Research indicates that people spend approximately 80 ~ 90 percent of their time indoors, where they are exposed to polluted indoor air that may cause irritation of the eyes, nose, and throat, headaches, dizziness, fatigue, and even lung cancer or other malignancies. Recent study reveals that bacteria, molds and house dust mites bred inside carpets and air conditioners can be airborne by dust particles, paints, varnishes, harmful chemical fibers and pressed wood products, which are most commonly used in household decoration, may emit formaldehyde, benzene and other hazardous and carcinogenic organic chemicals -- all these as well as unwholesome matters produced in the metabolism of human bodies and ammonia inside toilets have made the air within homes and other buildings more seriously polluted than the outdoor air.
People may experience one or more of the following reactions when exposed to indoor air pollution:
- Some common signs and symptoms are:
- Wheezing and difficulty breathing
Caused by bacteria and viruses, such as influenza, measles, chicken pox, and tuberculosis. Most infectious diseases pass from person to person through physical contact. Crowded conditions with poor air circulation can promote this spread. Some bacteria and viruses thrive in buildings and circulate through indoor ventilation systems.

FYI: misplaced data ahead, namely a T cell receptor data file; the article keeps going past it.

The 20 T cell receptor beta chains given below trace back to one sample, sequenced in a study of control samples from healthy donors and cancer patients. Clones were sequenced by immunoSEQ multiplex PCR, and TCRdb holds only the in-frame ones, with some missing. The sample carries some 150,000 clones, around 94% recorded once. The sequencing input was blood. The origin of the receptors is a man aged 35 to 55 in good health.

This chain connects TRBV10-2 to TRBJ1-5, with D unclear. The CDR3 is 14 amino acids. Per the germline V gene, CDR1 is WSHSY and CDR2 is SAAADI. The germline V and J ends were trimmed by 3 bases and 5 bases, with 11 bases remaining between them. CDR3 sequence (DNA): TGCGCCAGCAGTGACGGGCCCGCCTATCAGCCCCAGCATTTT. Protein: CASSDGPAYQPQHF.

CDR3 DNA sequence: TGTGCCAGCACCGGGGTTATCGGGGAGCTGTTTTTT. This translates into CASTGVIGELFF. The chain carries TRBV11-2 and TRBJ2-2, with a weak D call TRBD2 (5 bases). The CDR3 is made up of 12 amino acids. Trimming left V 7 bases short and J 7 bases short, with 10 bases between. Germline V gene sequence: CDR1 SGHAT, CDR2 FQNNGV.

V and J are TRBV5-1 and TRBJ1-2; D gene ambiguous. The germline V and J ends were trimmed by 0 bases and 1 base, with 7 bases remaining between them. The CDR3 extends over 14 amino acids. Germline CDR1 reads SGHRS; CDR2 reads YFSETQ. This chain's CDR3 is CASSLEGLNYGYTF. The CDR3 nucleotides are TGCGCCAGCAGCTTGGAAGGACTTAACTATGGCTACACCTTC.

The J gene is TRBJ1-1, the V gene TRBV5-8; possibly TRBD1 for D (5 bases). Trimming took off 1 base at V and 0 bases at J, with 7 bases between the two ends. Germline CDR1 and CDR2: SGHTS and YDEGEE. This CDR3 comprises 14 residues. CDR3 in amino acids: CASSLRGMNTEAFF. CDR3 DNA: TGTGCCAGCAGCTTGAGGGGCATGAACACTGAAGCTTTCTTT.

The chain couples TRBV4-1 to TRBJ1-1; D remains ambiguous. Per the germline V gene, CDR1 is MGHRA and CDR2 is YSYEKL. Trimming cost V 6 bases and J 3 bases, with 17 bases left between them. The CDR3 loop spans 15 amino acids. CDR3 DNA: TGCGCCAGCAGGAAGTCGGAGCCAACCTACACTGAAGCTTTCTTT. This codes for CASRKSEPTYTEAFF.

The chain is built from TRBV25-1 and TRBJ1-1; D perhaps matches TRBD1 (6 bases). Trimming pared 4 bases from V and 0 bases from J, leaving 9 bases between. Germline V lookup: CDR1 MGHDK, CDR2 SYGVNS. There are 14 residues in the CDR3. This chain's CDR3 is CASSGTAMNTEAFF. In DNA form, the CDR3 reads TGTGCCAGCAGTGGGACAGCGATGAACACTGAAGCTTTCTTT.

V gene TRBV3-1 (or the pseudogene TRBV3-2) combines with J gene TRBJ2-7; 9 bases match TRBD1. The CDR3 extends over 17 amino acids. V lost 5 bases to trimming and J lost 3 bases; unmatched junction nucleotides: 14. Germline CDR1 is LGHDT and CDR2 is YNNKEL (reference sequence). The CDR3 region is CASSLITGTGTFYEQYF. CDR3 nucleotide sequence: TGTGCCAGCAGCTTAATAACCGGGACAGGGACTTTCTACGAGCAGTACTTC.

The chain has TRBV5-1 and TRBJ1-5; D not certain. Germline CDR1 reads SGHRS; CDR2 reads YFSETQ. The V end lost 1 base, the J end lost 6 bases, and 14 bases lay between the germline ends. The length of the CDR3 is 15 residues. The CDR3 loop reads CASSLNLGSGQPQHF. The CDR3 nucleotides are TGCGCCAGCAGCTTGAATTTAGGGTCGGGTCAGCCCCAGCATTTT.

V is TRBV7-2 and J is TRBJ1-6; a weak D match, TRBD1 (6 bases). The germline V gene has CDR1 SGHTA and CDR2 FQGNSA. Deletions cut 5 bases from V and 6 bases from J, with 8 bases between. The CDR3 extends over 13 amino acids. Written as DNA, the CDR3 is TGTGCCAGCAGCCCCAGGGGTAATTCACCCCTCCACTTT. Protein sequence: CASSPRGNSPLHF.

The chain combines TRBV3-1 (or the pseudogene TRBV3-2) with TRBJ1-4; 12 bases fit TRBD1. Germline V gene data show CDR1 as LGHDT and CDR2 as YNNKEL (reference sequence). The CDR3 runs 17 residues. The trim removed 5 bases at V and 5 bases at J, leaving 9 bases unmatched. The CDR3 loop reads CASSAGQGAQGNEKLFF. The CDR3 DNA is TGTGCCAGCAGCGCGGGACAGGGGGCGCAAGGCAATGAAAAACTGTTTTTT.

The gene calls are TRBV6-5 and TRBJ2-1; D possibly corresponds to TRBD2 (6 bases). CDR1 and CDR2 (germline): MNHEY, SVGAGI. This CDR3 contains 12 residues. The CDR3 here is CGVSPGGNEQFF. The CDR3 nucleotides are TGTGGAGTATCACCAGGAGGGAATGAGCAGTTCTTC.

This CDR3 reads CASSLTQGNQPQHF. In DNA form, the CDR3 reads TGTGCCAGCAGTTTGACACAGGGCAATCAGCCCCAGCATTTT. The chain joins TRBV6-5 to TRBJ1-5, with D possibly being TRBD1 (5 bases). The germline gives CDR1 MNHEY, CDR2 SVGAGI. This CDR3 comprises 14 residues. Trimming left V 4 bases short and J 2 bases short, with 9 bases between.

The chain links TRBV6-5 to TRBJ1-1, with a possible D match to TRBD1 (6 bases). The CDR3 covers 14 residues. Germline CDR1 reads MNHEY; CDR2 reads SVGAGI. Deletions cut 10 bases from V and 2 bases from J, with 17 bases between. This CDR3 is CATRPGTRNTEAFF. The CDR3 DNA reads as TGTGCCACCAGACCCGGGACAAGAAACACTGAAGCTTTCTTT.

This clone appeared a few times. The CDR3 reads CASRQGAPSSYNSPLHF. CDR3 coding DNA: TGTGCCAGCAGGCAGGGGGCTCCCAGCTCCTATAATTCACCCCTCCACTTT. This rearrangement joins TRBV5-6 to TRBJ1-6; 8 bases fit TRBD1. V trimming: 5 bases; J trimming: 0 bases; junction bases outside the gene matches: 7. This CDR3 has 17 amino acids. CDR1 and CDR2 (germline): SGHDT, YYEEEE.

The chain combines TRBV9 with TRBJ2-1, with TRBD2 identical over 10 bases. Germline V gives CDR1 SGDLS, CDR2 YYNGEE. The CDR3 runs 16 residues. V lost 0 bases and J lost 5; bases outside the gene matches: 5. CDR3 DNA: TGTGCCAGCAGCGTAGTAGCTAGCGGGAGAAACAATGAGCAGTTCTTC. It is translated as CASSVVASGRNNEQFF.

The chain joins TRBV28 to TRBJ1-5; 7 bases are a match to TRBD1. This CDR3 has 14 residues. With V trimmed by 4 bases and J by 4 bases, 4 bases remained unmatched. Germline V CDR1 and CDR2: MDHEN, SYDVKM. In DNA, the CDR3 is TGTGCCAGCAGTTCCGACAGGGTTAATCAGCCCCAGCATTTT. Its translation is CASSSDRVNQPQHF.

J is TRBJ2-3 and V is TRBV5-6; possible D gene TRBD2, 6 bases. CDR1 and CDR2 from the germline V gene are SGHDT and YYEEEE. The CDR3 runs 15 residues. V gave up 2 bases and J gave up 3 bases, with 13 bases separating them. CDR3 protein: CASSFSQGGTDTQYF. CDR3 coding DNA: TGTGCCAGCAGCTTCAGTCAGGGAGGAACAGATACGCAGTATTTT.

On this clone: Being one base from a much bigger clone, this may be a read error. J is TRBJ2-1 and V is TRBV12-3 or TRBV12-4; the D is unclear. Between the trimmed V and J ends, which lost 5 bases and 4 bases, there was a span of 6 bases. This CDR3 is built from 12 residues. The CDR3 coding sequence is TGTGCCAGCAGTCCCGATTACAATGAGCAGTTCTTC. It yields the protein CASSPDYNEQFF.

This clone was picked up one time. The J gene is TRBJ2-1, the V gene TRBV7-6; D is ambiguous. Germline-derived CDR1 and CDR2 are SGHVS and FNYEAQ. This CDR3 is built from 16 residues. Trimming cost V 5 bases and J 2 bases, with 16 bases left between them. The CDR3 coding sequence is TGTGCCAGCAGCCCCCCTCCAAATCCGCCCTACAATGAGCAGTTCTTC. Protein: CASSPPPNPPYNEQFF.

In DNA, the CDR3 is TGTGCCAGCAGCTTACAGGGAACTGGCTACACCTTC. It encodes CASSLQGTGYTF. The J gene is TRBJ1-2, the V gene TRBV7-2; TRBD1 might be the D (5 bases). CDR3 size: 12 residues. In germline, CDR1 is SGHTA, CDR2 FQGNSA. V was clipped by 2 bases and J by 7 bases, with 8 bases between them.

Some fungi are known to produce toxic substances as a by-product of their metabolism, which can cause a variety of adverse health effects. Short-term symptoms can include dermatitis, respiratory irritation, headaches and fatigue. Long-term health effects can include cancer, damage to the central nervous system, and suppression of the immune system.
The U.S. Environmental Protection Agency ranks poor indoor air quality among the top five environmental risks to public health. Poor indoor air quality can cause or contribute to the development of chronic respiratory diseases such as asthma and hypersensitivity pneumonitis. In addition, it can cause headaches, dry eyes, nasal congestion, nausea and fatigue. People who already have respiratory diseases are at greater risk.